VICKSBURG, Miss. (June 3, 2019)--In a compelling career with the U.S. Army that includes a letter from Pope Benedict XVI, a role in capturing Saddam Hussein, a part in the 2007 Iraq War troop surge and a long list of technical accomplishments, Lt. Col. Phuong Nguyen considers his recent promotion an important achievement. “I’m very pleased,” he said. “It’s been a lot of hard work from the start.”
Originally from Viet Nam, Nguyen was granted asylum in the U.S. in 1989, along with his immediate family, which included four younger brothers. “Realizing the U.S. was a land of opportunity, I struggled to find my footing and fit into the culture,” he said.
Having now visited 40 countries, Nguyen knows unequivocally that the U.S. is where he wants to be. “I feel indebted to the U.S.,” he said. “Since the eighth grade, I’ve wanted to pay back the country through service.”
It was this call to service that led him to participate in Reserve Officer Training Corps programs in high school and college. “After graduation, I went into active duty as a second lieutenant in the Army in 2002,” he said. “I eventually become part of the new Army Stryker program, a medium-sized unit with lots of fire power deployed to Iraq in 2003.”
The unit also scouted to protect the flanks of the Army and found Saddam Hussein hiding in a cave. It was a collaborative operation to pull him out.”
As part of the 2007 troop surge in Iraq, Nguyen’s unit was assigned to the heart of Baghdad. “Our unit came upon a complex surrounding a Chaldean Catholic Church,” he said. “We secured the church and its complex, and they were able to conduct their first Easter Mass in years.”
Pope Benedict XVI heard about the church — because it made international news — and inquired about it, learning that we had installed sensors and Soldiers on the church’s rooftop and on the bell tower. He wrote a letter to my unit thanking us for securing the church and asking us to please move to the complex’s school, which we did.”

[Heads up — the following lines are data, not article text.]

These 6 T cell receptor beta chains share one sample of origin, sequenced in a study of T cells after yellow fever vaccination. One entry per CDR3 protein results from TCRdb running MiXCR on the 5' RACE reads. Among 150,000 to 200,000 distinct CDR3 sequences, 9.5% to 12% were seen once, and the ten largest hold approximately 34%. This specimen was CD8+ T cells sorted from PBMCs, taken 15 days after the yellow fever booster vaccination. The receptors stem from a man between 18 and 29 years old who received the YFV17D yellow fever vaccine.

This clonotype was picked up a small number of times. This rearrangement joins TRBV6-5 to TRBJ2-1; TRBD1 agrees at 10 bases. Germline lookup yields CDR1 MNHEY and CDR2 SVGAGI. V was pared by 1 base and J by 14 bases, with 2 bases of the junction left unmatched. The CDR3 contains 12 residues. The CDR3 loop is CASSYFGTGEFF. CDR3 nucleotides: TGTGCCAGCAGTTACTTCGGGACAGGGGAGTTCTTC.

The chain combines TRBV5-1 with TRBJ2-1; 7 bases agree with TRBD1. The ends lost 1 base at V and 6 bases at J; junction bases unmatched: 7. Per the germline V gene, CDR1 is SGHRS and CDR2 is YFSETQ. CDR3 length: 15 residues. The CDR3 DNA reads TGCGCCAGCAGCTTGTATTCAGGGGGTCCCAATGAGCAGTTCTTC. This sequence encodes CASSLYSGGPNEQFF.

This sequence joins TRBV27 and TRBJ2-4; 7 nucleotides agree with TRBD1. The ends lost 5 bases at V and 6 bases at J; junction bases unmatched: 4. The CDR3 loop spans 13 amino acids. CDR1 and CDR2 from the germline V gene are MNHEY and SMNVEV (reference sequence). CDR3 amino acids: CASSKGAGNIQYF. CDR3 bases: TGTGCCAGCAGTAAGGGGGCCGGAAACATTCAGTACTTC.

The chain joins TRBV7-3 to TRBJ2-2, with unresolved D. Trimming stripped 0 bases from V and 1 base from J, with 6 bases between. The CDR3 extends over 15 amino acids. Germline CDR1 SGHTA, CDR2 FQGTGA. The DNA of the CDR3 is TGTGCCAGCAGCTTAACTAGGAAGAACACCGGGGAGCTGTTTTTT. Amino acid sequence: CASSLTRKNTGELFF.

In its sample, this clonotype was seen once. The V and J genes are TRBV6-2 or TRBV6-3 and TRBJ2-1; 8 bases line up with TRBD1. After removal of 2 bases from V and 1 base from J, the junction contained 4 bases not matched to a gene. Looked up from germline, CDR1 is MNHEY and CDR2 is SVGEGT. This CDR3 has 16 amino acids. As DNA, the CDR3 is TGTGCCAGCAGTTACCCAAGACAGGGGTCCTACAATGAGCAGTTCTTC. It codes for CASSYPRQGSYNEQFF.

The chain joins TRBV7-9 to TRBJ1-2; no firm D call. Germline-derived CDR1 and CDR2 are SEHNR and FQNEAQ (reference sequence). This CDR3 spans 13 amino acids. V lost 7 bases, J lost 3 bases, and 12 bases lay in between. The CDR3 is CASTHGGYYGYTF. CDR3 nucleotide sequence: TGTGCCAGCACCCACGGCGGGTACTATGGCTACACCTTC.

Fast forward to his tenure at the U.S. Army Engineer Research and Development Center, Nguyen worked to link ERDC to Program Executive Offices, the Army’s entity for fielding equipment to the Soldier; he focused on raising awareness of ERDC’s roles in the Army Futures Command, the command established to modernize the Army; and he strove to forge a connection between ERDC and the Army Requirements Office ⸺ all will enhance ERDC’s ability to synchronize research with the Army’s priorities.
At the promotion ceremony, ERDC Director Dr. David Pittman expressed his appreciation of Nguyen’s contributions to ERDC, telling Nguyen’s mother in front of the crowd of well-wishers that she raised a great man, a great son, and that Nguyen always thinks about her. “He’s such a sage and wise young man, and a great travelling companion,” he said. “I learned as much from him as he has from me.”
Nguyen is attending Northcentral University’s online program, pursuing a Doctor of Philosophy in technology and innovation management with a specialization in engineering management. “Innovation is always there, and very seldom do we think of it as a separate step,” he said. “Learning the engineering behind innovation: processes, methods, metrics and analyses is what the degree is about.”
Nguyen said the two experiences that have given him the most satisfaction in his career were when he helped two separate families immigrate to the United States to escape danger in their respective native countries.
The first situation occurred during his first deployment to Iraq in 2003. Nguyen learned his interpreter had been beheaded by terrorists when they discovered the linguist was working for the U.S. The surviving wife and two infant children went into hiding, fearing for their lives.
Nguyen worked with the American Embassy in Baghdad to help the family members seek refugee status. The applications were approved within six months, and the family moved to Arizona. “The family is really happy living in the U.S.,” he said.
In the second situation, he met a soldier in the dining hall in Kuwait and sensed the soldier was troubled. “The soldier told me that his family was in the Democratic Republic of the Congo and conditions there were dire,” he said. “As a young soldier starting out his career, he didn’t have the resources to sponsor them for immigration.”
Feeling a connection to the soldier, Nguyen offered to sign the required sponsorship paperwork with the immigration office. One year later, the family was granted permission to come to the U.S.
At the promotion ceremony, Col. Ivan Beckman, Commander of ERDC, described how Nguyen lived by each of the seven basic Army values: loyalty, duty, respect, selfless service, honor, integrity and personal courage. “Selfless service: I really see that about you,” Beckman said.